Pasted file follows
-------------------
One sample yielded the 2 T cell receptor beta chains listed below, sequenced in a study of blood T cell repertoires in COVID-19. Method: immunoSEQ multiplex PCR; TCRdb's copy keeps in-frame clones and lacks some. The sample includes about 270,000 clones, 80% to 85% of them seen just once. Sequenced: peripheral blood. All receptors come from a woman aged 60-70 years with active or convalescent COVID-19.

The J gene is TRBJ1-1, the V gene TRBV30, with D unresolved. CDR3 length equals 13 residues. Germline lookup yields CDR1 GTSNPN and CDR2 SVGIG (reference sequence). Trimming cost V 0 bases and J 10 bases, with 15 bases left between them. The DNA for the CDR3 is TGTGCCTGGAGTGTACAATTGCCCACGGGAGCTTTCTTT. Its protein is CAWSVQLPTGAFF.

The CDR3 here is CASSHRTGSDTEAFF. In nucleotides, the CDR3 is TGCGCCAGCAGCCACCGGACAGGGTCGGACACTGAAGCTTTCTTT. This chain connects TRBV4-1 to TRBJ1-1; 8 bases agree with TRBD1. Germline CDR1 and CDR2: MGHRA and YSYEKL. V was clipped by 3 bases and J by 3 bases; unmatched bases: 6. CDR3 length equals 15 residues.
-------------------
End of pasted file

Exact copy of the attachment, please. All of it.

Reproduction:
One sample yielded the 2 T cell receptor beta chains listed below, sequenced in a study of blood T cell repertoires in COVID-19. Method: immunoSEQ multiplex PCR; TCRdb's copy keeps in-frame clones and lacks some. The sample includes about 270,000 clones, 80% to 85% of them seen just once. Sequenced: peripheral blood. All receptors come from a woman aged 60-70 years with active or convalescent COVID-19.

The J gene is TRBJ1-1, the V gene TRBV30, with D unresolved. CDR3 length equals 13 residues. Germline lookup yields CDR1 GTSNPN and CDR2 SVGIG (reference sequence). Trimming cost V 0 bases and J 10 bases, with 15 bases left between them. The DNA for the CDR3 is TGTGCCTGGAGTGTACAATTGCCCACGGGAGCTTTCTTT. Its protein is CAWSVQLPTGAFF.

The CDR3 here is CASSHRTGSDTEAFF. In nucleotides, the CDR3 is TGCGCCAGCAGCCACCGGACAGGGTCGGACACTGAAGCTTTCTTT. This chain connects TRBV4-1 to TRBJ1-1; 8 bases agree with TRBD1. Germline CDR1 and CDR2: MGHRA and YSYEKL. V was clipped by 3 bases and J by 3 bases; unmatched bases: 6. CDR3 length equals 15 residues.